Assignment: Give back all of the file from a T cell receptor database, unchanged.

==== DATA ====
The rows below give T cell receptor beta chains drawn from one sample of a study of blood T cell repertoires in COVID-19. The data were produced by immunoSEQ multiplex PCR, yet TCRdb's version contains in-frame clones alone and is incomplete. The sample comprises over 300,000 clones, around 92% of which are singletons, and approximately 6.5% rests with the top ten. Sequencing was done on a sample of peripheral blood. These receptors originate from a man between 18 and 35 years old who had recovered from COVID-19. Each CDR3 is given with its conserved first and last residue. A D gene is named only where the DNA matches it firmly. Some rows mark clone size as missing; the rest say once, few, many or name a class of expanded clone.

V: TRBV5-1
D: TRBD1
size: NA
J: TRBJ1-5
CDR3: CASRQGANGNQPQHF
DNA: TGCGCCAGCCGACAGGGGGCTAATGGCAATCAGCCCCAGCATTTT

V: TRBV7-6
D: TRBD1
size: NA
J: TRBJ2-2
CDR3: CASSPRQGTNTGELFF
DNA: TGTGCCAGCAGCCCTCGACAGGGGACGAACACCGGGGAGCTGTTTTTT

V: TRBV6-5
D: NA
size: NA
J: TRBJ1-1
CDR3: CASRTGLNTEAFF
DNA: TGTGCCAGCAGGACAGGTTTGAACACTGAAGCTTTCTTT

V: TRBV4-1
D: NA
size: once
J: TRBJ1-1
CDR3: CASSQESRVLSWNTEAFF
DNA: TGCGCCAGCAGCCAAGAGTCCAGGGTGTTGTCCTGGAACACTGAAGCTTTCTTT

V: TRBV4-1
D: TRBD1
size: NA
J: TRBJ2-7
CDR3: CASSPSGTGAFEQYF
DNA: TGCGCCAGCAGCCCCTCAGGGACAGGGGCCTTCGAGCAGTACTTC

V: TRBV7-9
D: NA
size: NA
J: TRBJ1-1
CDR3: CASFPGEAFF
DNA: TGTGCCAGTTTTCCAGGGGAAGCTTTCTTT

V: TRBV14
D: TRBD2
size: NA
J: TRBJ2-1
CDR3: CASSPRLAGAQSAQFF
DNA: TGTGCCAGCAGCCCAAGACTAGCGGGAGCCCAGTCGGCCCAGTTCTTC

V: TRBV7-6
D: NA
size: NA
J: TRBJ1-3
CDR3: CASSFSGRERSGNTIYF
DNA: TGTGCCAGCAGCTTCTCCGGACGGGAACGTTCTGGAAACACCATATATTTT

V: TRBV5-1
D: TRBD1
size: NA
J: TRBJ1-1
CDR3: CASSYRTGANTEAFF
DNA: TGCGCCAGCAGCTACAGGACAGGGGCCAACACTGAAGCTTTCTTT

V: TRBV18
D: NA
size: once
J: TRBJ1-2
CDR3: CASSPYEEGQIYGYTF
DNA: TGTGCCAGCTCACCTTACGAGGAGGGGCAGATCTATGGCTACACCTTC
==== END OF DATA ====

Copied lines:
The rows below give T cell receptor beta chains drawn from one sample of a study of blood T cell repertoires in COVID-19. The data were produced by immunoSEQ multiplex PCR, yet TCRdb's version contains in-frame clones alone and is incomplete. The sample comprises over 300,000 clones, around 92% of which are singletons, and approximately 6.5% rests with the top ten. Sequencing was done on a sample of peripheral blood. These receptors originate from a man between 18 and 35 years old who had recovered from COVID-19. Each CDR3 is given with its conserved first and last residue. A D gene is named only where the DNA matches it firmly. Some rows mark clone size as missing; the rest say once, few, many or name a class of expanded clone.

V: TRBV5-1
D: TRBD1
size: NA
J: TRBJ1-5
CDR3: CASRQGANGNQPQHF
DNA: TGCGCCAGCCGACAGGGGGCTAATGGCAATCAGCCCCAGCATTTT

V: TRBV7-6
D: TRBD1
size: NA
J: TRBJ2-2
CDR3: CASSPRQGTNTGELFF
DNA: TGTGCCAGCAGCCCTCGACAGGGGACGAACACCGGGGAGCTGTTTTTT

V: TRBV6-5
D: NA
size: NA
J: TRBJ1-1
CDR3: CASRTGLNTEAFF
DNA: TGTGCCAGCAGGACAGGTTTGAACACTGAAGCTTTCTTT

V: TRBV4-1
D: NA
size: once
J: TRBJ1-1
CDR3: CASSQESRVLSWNTEAFF
DNA: TGCGCCAGCAGCCAAGAGTCCAGGGTGTTGTCCTGGAACACTGAAGCTTTCTTT

V: TRBV4-1
D: TRBD1
size: NA
J: TRBJ2-7
CDR3: CASSPSGTGAFEQYF
DNA: TGCGCCAGCAGCCCCTCAGGGACAGGGGCCTTCGAGCAGTACTTC

V: TRBV7-9
D: NA
size: NA
J: TRBJ1-1
CDR3: CASFPGEAFF
DNA: TGTGCCAGTTTTCCAGGGGAAGCTTTCTTT

V: TRBV14
D: TRBD2
size: NA
J: TRBJ2-1
CDR3: CASSPRLAGAQSAQFF
DNA: TGTGCCAGCAGCCCAAGACTAGCGGGAGCCCAGTCGGCCCAGTTCTTC

V: TRBV7-6
D: NA
size: NA
J: TRBJ1-3
CDR3: CASSFSGRERSGNTIYF
DNA: TGTGCCAGCAGCTTCTCCGGACGGGAACGTTCTGGAAACACCATATATTTT

V: TRBV5-1
D: TRBD1
size: NA
J: TRBJ1-1
CDR3: CASSYRTGANTEAFF
DNA: TGCGCCAGCAGCTACAGGACAGGGGCCAACACTGAAGCTTTCTTT

V: TRBV18
D: NA
size: once
J: TRBJ1-2
CDR3: CASSPYEEGQIYGYTF
DNA: TGTGCCAGCTCACCTTACGAGGAGGGGCAGATCTATGGCTACACCTTC